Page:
Another Saab book? Yes, another new publication and a book with which I had one or the other problem. One reason why the book's discussion took so long. Because time and again I asked myself the one question: I like the book, or I do not like it. The author Dieter Günter does not do it that easy for us.
The book has 160 pages. Of these, 10 pages are reserved for Volvo. Volvo? No, I have nothing against the Gothenburg residents. On the contrary ! We Saab fans are tolerant. But ... just imagine there was a new BMW book. Prominently - in the middle of the book - 10 pages would then be reserved for Audi under the heading “The other Bavarian brand”. BMW fans would, rightly, run into storm. Saab fans, however, accept this imposition. Because it is an imposition. But does that make the book bad?
No, because there are strong sides that can quite reconcile. The pictures are very good, partly never seen before. The graphic design is high quality and sophisticated, so it's fun to take the work in the hand and leaf through it. Another plus is the very fine narrative style of Dieter Günter. I know and like his articles, which he writes for the FAZ, and his special way of writing reconciles with the 10 pages Volvo. You can feel the long experience as a motor journalist, and then there is a specialty. The book reflects not only the development of the Saab brand, it also repeatedly touches the German market and its peculiarities. A topic that has never been discussed in any other book about the cult brand from Trollhättan.
The Saab classics are described very nicely. The Saab 9000 also gets its chapter and a fitting place in Saab history. It could go on like this, you think. And then…. Yes, then a great opportunity will be missed. Dieter Günther could have described the Saab 900 II, Saab 9-3 I and Saab 9-5 I as the models deserve it. But he misses this opportunity. Why? The vehicles of the GM era are discussed in compressed form. Loveless and a shame about it. You could learn from the Swedes. In Trollhättan you are already dealing with the past. There are also some Cadillacs in the magazine of the Saab Museum. These vehicles are more GM than Saab. But they are part of the story and are therefore treated no worse than vehicles with the Saab logo.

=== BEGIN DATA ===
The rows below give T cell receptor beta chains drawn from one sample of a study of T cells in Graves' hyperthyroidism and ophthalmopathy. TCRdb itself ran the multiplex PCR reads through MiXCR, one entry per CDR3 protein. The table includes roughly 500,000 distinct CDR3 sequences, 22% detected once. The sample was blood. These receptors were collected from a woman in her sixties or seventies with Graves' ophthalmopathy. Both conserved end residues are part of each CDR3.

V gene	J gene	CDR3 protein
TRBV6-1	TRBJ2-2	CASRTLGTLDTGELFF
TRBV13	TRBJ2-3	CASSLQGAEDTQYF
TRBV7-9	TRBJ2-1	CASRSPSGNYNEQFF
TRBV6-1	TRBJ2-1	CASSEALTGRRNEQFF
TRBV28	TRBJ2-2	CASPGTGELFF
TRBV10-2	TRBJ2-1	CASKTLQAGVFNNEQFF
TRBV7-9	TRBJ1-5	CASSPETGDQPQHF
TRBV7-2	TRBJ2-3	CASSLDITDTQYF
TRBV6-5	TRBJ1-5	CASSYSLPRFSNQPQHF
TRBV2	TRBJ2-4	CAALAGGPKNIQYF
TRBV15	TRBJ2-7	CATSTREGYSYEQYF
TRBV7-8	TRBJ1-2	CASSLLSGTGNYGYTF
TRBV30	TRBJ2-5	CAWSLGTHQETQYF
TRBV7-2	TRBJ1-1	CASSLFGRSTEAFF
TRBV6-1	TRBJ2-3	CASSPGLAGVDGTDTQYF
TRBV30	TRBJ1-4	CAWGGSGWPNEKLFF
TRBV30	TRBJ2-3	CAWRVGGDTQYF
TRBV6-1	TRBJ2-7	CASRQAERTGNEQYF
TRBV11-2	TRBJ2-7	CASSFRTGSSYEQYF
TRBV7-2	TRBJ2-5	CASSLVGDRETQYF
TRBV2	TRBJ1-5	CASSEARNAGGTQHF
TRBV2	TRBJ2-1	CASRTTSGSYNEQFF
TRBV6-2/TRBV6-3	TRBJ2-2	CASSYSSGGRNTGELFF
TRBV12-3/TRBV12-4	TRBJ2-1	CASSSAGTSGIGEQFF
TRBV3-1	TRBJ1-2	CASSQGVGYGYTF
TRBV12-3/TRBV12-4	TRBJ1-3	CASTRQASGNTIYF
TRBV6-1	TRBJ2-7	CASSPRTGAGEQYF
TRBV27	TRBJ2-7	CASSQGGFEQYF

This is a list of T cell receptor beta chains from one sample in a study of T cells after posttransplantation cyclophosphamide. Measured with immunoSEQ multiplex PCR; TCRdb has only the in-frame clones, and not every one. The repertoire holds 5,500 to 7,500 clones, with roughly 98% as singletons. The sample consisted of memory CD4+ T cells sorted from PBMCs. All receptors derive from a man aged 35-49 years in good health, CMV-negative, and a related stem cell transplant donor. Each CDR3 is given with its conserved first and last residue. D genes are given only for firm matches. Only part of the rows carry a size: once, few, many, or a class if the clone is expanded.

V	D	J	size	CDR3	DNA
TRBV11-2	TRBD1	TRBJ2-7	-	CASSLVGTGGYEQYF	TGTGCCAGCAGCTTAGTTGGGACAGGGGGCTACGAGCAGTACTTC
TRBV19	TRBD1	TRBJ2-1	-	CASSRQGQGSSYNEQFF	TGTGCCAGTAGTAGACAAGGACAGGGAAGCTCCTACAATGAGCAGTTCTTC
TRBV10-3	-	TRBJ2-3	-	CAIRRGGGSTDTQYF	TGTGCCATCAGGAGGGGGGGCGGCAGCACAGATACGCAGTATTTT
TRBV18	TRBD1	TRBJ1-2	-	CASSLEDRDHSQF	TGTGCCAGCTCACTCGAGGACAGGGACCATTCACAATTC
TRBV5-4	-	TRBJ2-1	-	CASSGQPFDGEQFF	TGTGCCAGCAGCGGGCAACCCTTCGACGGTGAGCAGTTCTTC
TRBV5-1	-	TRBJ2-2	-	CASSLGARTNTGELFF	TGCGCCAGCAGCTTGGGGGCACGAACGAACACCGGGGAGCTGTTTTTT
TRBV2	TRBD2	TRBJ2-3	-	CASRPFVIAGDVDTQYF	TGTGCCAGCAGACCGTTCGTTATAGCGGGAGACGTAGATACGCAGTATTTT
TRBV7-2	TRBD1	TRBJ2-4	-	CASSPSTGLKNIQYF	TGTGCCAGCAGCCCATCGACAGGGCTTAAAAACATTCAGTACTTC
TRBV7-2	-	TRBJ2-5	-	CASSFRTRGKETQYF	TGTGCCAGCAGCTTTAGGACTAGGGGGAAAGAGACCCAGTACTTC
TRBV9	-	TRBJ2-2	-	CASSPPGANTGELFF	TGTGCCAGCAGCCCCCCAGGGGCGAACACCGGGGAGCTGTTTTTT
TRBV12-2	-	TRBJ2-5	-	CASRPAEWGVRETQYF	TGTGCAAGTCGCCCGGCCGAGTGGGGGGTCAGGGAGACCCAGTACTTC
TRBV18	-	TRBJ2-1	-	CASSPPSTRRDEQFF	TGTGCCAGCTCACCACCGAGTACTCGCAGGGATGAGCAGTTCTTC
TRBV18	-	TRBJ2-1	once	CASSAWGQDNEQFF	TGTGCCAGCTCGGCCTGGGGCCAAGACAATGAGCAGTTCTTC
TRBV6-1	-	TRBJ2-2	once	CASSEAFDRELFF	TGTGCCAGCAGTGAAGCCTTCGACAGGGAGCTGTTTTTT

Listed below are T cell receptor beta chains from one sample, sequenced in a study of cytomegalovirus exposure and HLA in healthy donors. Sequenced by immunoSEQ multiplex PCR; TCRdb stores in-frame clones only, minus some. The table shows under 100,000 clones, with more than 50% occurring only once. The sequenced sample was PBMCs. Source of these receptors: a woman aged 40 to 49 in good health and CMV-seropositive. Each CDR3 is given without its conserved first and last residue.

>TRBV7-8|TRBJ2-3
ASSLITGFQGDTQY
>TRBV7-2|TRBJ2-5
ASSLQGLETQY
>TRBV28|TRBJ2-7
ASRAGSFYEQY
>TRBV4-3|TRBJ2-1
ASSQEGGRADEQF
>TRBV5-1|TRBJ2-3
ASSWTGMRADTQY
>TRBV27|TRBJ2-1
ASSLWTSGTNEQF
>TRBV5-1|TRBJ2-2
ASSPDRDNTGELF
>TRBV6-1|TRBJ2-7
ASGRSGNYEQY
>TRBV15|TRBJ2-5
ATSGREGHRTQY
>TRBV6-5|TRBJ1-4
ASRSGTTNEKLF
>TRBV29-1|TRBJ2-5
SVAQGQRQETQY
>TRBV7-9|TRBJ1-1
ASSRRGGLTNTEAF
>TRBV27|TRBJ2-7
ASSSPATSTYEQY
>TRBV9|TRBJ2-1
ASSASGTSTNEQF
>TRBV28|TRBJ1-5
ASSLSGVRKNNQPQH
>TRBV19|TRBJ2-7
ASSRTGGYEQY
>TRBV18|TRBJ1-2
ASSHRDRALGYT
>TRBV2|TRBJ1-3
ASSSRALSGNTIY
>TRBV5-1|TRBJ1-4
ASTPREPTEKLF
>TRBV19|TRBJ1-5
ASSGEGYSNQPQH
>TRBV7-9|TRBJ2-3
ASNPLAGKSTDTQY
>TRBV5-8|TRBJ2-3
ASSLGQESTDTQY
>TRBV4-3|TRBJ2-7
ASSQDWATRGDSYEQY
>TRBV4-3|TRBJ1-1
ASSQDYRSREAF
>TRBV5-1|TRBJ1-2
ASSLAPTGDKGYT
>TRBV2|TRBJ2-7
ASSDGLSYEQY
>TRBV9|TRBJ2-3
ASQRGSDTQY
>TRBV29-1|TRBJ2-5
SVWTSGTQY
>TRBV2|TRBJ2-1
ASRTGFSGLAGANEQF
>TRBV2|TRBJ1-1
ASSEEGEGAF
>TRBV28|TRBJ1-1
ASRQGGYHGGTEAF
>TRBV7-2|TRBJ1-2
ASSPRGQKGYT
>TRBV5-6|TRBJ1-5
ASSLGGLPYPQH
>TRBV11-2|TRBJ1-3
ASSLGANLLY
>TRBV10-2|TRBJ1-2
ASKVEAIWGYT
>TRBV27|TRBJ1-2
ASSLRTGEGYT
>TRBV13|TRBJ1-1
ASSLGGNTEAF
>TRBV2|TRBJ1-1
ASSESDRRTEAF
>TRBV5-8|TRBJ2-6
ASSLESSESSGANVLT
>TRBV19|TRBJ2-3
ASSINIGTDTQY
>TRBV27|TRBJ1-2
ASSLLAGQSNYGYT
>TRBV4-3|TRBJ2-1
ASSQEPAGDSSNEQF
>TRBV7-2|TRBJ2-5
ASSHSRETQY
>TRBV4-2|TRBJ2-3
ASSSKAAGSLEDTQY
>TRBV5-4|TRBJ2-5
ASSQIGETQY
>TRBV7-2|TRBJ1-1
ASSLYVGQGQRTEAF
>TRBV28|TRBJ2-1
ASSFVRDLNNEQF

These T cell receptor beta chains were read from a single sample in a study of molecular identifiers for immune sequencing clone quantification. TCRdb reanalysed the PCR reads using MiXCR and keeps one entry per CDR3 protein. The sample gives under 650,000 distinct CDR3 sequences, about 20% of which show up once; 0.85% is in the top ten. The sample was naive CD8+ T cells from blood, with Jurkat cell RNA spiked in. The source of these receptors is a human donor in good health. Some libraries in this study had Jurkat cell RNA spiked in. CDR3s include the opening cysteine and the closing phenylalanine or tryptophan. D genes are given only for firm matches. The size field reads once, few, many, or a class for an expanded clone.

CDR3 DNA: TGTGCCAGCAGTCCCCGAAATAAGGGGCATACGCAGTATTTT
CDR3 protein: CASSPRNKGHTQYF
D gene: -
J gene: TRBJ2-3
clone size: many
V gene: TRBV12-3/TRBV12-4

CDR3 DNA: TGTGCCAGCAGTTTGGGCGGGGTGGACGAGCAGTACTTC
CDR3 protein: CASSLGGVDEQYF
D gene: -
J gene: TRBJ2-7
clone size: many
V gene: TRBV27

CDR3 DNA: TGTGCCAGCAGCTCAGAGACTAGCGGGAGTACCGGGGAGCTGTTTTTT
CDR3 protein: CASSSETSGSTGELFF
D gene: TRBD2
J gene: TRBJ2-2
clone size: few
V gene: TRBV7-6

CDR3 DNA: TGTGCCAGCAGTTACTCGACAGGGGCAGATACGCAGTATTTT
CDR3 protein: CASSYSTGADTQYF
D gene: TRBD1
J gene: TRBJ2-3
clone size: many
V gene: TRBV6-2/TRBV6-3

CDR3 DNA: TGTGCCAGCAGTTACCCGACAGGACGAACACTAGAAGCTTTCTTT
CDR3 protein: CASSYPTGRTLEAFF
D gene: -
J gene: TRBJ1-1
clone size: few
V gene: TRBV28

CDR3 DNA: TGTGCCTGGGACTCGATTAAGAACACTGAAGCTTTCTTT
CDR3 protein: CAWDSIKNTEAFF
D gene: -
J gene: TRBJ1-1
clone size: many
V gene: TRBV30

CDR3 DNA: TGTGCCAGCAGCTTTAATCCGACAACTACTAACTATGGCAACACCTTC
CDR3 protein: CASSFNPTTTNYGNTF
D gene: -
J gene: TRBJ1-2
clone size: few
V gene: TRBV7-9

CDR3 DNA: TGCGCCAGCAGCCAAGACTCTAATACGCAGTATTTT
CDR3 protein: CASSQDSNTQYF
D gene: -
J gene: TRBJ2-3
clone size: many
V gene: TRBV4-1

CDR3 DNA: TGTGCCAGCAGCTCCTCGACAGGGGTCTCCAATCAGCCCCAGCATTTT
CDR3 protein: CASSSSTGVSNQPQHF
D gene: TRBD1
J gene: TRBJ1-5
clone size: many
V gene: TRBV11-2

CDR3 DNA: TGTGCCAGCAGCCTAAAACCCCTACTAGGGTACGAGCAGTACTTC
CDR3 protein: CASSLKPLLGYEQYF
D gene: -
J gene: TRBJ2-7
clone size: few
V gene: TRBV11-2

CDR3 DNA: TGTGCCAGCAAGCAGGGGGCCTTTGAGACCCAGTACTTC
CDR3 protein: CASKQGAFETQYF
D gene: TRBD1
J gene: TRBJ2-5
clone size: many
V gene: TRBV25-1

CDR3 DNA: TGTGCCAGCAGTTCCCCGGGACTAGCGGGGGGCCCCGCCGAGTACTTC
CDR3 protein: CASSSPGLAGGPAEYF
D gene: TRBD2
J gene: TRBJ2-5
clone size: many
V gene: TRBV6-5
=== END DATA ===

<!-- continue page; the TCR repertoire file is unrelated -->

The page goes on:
The last chapter is about the future of Saab. The author only wrote this chapter at the beginning of the year in order to be as up to date as possible. The last sentence in the book is "Let's look ahead!" A beautiful conclusion to a book with a great inconsistency and a missed opportunity. Nevertheless, especially by the style of the author, a book worth reading, where the positive things predominate. So a conciliatory result?
Almost! I like the book, it has a permanent place in my bookcase, I admit that. But it has an aftertaste that I don't want to keep to myself. Because at the same time that Delius Verlag was realizing its Saab book, another Saab project was also running at another German publisher. The author, with a 100% Saab background, would not have thought of putting 10 Volvo pages in a Saab book. He would have treated the GM era better and he would have put even more Saab in the book because of his life story. With the appearance of “Saab - The Way of a Cult Brand” this project was put on hold.
Which is unfortunate, but hopefully not the last word. Because the Saab story continues and does not stop in spring 2013. The near future could become interesting and thus make room for another German publication. “Saab - The path of a cult brand” is available in bookstores and in our fan shop.